Last week we shed some light on that curious impostor Chanel ski masks that fashion sites are labeling as Chanel. This week we are setting the record straight about the Chanel-inspired iPhone cases that are popping up just about everywhere. Derived from images of Chanel's best selling nail polishes, these appear to be yet another product that aims to profit from the name of the established French design house without being authorized to do so.
So, what's the harm in an iphone case? Well, trademark infringement is likely at issue, as Chanel has registered its mark in a class of goods that includes cell phone accessories. Maybe more interestingly, though, is the idea of infringement stemming from post sale confusion. In accordance with this theory, consumers are not confused about the source of the goods at the time they are buying a product. This describes an ordinary trademark infringement claim. Instead, what is likely at issue here is potential confusion among the general public after the initial sale. One of our go-to legal experts, Sarah Burstein says:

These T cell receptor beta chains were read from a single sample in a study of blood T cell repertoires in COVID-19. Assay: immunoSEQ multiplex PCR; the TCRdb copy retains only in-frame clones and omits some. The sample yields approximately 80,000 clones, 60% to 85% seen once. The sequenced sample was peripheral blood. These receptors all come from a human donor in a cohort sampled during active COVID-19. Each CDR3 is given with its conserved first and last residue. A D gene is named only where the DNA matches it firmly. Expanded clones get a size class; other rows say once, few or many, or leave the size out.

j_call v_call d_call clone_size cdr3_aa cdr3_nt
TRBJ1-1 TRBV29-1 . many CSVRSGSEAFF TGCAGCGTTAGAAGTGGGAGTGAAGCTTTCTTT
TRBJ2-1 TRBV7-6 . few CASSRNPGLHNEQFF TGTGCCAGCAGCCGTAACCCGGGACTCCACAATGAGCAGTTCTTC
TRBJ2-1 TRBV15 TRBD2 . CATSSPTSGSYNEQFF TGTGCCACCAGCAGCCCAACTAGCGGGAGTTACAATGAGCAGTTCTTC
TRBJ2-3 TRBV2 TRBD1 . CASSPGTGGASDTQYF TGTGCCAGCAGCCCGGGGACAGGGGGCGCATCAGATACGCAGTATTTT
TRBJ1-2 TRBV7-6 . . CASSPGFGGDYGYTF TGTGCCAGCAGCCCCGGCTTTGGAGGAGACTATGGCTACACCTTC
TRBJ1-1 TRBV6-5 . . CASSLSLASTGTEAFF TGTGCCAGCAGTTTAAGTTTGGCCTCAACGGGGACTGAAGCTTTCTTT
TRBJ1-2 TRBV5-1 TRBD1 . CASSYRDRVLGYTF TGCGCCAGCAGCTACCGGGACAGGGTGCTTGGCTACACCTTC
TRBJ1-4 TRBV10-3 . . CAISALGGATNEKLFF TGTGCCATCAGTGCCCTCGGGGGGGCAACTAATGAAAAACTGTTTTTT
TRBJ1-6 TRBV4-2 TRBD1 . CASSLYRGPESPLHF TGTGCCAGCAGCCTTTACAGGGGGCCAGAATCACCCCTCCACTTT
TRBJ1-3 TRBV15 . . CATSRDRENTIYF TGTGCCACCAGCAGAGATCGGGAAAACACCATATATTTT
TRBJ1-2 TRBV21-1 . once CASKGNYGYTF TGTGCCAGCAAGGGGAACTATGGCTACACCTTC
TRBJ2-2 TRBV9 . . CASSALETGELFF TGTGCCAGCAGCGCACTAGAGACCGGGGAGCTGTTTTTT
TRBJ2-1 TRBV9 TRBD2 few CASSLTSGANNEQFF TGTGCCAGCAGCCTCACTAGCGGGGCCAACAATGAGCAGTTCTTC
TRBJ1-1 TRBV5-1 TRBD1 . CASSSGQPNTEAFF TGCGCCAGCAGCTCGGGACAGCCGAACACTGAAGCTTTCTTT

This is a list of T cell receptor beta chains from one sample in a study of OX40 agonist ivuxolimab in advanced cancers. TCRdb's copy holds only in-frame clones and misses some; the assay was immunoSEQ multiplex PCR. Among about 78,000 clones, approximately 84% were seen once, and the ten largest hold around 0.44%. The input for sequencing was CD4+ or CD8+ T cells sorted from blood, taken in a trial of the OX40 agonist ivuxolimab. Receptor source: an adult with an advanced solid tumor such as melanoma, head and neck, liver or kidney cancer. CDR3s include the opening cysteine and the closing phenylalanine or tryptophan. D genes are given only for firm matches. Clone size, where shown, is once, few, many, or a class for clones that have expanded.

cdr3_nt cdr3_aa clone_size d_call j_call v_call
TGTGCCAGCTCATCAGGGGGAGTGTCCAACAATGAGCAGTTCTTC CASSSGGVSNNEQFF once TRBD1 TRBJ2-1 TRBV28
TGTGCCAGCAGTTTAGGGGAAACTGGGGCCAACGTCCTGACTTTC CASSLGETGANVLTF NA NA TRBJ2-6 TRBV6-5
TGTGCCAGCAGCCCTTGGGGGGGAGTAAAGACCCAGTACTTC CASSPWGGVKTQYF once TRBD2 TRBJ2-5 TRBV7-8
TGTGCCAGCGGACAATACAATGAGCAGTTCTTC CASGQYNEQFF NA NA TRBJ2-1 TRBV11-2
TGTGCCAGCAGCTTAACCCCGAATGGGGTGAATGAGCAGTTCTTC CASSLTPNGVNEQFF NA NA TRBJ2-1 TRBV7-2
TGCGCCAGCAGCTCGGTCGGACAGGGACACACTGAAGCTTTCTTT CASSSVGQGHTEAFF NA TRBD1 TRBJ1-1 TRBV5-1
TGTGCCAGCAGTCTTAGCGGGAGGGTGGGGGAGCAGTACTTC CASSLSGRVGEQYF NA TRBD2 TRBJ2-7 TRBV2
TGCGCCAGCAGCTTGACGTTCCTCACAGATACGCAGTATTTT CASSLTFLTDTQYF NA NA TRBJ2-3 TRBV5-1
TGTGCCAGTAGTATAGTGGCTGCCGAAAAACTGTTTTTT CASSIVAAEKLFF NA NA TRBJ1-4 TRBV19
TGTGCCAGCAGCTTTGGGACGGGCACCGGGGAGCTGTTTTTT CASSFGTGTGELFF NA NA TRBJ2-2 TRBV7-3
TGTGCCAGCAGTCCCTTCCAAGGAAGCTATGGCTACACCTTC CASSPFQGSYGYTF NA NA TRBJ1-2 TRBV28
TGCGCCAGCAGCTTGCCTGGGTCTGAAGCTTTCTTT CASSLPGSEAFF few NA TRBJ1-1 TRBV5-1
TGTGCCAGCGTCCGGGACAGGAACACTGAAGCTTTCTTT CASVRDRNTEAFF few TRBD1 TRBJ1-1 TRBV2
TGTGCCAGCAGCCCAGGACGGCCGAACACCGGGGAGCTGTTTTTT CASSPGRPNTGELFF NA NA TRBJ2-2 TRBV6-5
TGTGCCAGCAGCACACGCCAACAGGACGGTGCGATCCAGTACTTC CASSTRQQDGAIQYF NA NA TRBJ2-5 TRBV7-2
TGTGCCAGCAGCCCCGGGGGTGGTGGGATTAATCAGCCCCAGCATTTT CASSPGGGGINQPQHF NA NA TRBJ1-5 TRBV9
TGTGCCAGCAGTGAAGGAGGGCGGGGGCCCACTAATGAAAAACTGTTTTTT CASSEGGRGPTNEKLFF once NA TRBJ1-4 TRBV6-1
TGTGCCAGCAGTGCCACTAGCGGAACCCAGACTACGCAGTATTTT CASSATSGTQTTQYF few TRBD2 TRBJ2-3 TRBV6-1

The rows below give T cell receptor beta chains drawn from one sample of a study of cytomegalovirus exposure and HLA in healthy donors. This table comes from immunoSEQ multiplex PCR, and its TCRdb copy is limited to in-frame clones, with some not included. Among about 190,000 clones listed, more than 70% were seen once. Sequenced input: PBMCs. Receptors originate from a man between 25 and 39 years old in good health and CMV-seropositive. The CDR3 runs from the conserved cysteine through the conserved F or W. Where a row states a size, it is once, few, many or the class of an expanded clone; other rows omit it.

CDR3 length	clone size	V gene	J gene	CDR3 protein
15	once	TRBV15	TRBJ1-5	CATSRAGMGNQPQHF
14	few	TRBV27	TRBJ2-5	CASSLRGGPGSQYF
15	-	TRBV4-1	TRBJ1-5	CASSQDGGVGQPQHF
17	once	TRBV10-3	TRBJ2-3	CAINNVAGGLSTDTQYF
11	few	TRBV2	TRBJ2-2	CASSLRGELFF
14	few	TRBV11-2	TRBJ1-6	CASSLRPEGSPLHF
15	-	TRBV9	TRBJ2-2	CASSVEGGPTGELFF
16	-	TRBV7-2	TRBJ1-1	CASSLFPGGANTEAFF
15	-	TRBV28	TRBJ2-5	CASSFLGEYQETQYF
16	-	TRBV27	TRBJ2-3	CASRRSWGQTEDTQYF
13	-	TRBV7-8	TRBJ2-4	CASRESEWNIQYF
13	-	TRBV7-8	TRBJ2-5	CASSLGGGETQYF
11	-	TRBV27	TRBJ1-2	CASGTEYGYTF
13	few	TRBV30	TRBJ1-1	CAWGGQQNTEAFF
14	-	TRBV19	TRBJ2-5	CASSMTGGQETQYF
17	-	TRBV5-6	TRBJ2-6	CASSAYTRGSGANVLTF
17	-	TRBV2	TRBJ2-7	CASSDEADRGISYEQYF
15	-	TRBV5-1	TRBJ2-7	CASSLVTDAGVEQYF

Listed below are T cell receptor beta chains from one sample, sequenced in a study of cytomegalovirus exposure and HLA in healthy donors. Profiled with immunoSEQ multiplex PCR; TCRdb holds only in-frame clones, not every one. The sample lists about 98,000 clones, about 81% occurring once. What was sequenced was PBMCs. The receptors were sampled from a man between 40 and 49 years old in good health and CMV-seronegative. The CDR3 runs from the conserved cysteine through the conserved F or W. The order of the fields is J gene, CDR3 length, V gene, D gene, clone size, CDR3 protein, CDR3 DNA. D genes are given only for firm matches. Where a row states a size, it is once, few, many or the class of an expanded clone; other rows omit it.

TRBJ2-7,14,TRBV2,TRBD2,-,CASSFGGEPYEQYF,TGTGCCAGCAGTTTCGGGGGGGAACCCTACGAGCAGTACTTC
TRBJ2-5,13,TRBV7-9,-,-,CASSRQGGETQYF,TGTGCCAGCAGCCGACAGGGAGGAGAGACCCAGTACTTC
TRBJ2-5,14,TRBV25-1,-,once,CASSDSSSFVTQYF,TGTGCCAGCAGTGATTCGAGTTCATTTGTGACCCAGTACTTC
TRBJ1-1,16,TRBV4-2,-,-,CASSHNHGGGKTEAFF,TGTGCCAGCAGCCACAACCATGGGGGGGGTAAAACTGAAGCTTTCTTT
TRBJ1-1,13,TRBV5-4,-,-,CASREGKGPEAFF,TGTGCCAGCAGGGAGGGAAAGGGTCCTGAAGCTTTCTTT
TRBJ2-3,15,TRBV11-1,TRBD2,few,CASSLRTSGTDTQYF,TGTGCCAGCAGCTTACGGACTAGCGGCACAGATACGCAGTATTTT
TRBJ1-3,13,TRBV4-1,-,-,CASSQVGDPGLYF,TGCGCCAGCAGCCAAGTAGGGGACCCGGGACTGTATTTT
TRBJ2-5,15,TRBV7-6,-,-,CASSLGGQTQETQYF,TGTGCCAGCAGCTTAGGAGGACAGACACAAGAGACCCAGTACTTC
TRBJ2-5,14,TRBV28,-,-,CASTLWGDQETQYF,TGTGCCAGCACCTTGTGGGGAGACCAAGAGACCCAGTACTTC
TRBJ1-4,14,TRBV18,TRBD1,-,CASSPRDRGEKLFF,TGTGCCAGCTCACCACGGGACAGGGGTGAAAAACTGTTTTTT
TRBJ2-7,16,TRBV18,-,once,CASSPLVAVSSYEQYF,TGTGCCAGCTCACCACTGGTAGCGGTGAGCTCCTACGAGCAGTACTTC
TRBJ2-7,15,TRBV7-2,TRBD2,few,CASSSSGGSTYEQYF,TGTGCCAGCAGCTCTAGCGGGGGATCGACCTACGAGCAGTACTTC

It's hard to see any real likelihood of confusion at the point of sale, especially when the cases are being sold for about 1/3 of the price of an actual bottle of Chanel nail polish. But Chanel could still claim infringement based on the theory of post-sale confusion. The theory is, essentially, that even if the initial consumer is not confused, people who see the consumer using the phone case might be. If that sounds like a lot of speculation and conjecture -- well, it is. But an increasing number of courts have accepted post-sale confusion as a valid theory of trademark infringement.
So, the verdict is: cute iPhone cases but probably an illegal use of Chanel's trademark.